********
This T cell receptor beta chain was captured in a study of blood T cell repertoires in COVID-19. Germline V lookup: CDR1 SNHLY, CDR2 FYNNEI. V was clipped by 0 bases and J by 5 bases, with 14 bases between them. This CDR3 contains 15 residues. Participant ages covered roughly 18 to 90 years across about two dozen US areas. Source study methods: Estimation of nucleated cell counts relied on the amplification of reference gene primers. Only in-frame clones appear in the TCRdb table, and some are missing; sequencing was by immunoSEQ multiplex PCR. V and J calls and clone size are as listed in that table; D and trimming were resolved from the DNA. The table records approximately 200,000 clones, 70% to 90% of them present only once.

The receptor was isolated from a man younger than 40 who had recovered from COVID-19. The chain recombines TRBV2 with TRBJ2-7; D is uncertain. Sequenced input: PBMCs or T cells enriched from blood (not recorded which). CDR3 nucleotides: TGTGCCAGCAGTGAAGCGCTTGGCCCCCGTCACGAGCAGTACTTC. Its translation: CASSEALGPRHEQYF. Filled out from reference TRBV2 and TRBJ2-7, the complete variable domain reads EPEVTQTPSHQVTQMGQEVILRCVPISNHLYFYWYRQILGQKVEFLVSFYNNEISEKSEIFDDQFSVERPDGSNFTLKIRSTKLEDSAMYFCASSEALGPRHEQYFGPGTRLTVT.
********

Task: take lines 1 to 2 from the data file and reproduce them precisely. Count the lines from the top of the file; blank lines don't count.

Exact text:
This T cell receptor beta chain was captured in a study of blood T cell repertoires in COVID-19. Germline V lookup: CDR1 SNHLY, CDR2 FYNNEI. V was clipped by 0 bases and J by 5 bases, with 14 bases between them. This CDR3 contains 15 residues. Participant ages covered roughly 18 to 90 years across about two dozen US areas. Source study methods: Estimation of nucleated cell counts relied on the amplification of reference gene primers. Only in-frame clones appear in the TCRdb table, and some are missing; sequencing was by immunoSEQ multiplex PCR. V and J calls and clone size are as listed in that table; D and trimming were resolved from the DNA. The table records approximately 200,000 clones, 70% to 90% of them present only once.

The receptor was isolated from a man younger than 40 who had recovered from COVID-19. The chain recombines TRBV2 with TRBJ2-7; D is uncertain. Sequenced input: PBMCs or T cells enriched from blood (not recorded which). CDR3 nucleotides: TGTGCCAGCAGTGAAGCGCTTGGCCCCCGTCACGAGCAGTACTTC. Its translation: CASSEALGPRHEQYF. Filled out from reference TRBV2 and TRBJ2-7, the complete variable domain reads EPEVTQTPSHQVTQMGQEVILRCVPISNHLYFYWYRQILGQKVEFLVSFYNNEISEKSEIFDDQFSVERPDGSNFTLKIRSTKLEDSAMYFCASSEALGPRHEQYFGPGTRLTVT.